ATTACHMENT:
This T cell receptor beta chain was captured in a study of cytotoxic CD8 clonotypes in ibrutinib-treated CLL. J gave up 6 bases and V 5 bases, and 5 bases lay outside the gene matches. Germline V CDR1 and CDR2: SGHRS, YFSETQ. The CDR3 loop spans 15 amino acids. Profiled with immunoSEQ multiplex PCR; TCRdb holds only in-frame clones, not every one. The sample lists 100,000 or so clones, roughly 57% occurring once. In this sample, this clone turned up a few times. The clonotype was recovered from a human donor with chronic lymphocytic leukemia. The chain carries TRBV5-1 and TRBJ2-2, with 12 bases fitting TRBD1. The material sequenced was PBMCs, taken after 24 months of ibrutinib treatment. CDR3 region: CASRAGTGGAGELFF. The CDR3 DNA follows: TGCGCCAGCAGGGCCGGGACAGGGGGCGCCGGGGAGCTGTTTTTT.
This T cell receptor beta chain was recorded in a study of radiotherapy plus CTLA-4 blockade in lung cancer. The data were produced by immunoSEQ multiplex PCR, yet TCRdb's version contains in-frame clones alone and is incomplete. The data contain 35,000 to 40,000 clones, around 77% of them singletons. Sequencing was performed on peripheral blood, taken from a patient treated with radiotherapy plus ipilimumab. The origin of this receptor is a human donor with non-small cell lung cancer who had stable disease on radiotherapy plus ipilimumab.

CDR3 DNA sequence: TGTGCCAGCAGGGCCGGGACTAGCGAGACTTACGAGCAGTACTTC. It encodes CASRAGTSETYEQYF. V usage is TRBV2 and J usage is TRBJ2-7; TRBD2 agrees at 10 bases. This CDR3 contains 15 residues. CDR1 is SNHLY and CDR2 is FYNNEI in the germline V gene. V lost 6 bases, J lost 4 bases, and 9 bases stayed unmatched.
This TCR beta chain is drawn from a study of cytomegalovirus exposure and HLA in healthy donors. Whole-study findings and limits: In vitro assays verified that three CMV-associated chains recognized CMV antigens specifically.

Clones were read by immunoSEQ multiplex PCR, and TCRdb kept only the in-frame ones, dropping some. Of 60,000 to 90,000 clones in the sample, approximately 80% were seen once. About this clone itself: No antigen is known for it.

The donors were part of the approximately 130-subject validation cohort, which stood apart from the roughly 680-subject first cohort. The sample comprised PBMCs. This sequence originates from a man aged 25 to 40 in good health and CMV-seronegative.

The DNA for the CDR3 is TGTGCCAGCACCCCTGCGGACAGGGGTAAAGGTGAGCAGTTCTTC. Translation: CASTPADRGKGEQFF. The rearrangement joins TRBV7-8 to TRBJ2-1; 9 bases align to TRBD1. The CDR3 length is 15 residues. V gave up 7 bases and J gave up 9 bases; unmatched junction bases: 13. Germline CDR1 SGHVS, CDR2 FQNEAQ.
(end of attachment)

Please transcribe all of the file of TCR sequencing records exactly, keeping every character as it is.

This T cell receptor beta chain was captured in a study of cytotoxic CD8 clonotypes in ibrutinib-treated CLL. J gave up 6 bases and V 5 bases, and 5 bases lay outside the gene matches. Germline V CDR1 and CDR2: SGHRS, YFSETQ. The CDR3 loop spans 15 amino acids. Profiled with immunoSEQ multiplex PCR; TCRdb holds only in-frame clones, not every one. The sample lists 100,000 or so clones, roughly 57% occurring once. In this sample, this clone turned up a few times. The clonotype was recovered from a human donor with chronic lymphocytic leukemia. The chain carries TRBV5-1 and TRBJ2-2, with 12 bases fitting TRBD1. The material sequenced was PBMCs, taken after 24 months of ibrutinib treatment. CDR3 region: CASRAGTGGAGELFF. The CDR3 DNA follows: TGCGCCAGCAGGGCCGGGACAGGGGGCGCCGGGGAGCTGTTTTTT.
This T cell receptor beta chain was recorded in a study of radiotherapy plus CTLA-4 blockade in lung cancer. The data were produced by immunoSEQ multiplex PCR, yet TCRdb's version contains in-frame clones alone and is incomplete. The data contain 35,000 to 40,000 clones, around 77% of them singletons. Sequencing was performed on peripheral blood, taken from a patient treated with radiotherapy plus ipilimumab. The origin of this receptor is a human donor with non-small cell lung cancer who had stable disease on radiotherapy plus ipilimumab.

CDR3 DNA sequence: TGTGCCAGCAGGGCCGGGACTAGCGAGACTTACGAGCAGTACTTC. It encodes CASRAGTSETYEQYF. V usage is TRBV2 and J usage is TRBJ2-7; TRBD2 agrees at 10 bases. This CDR3 contains 15 residues. CDR1 is SNHLY and CDR2 is FYNNEI in the germline V gene. V lost 6 bases, J lost 4 bases, and 9 bases stayed unmatched.
This TCR beta chain is drawn from a study of cytomegalovirus exposure and HLA in healthy donors. Whole-study findings and limits: In vitro assays verified that three CMV-associated chains recognized CMV antigens specifically.

Clones were read by immunoSEQ multiplex PCR, and TCRdb kept only the in-frame ones, dropping some. Of 60,000 to 90,000 clones in the sample, approximately 80% were seen once. About this clone itself: No antigen is known for it.

The donors were part of the approximately 130-subject validation cohort, which stood apart from the roughly 680-subject first cohort. The sample comprised PBMCs. This sequence originates from a man aged 25 to 40 in good health and CMV-seronegative.

The DNA for the CDR3 is TGTGCCAGCACCCCTGCGGACAGGGGTAAAGGTGAGCAGTTCTTC. Translation: CASTPADRGKGEQFF. The rearrangement joins TRBV7-8 to TRBJ2-1; 9 bases align to TRBD1. The CDR3 length is 15 residues. V gave up 7 bases and J gave up 9 bases; unmatched junction bases: 13. Germline CDR1 SGHVS, CDR2 FQNEAQ.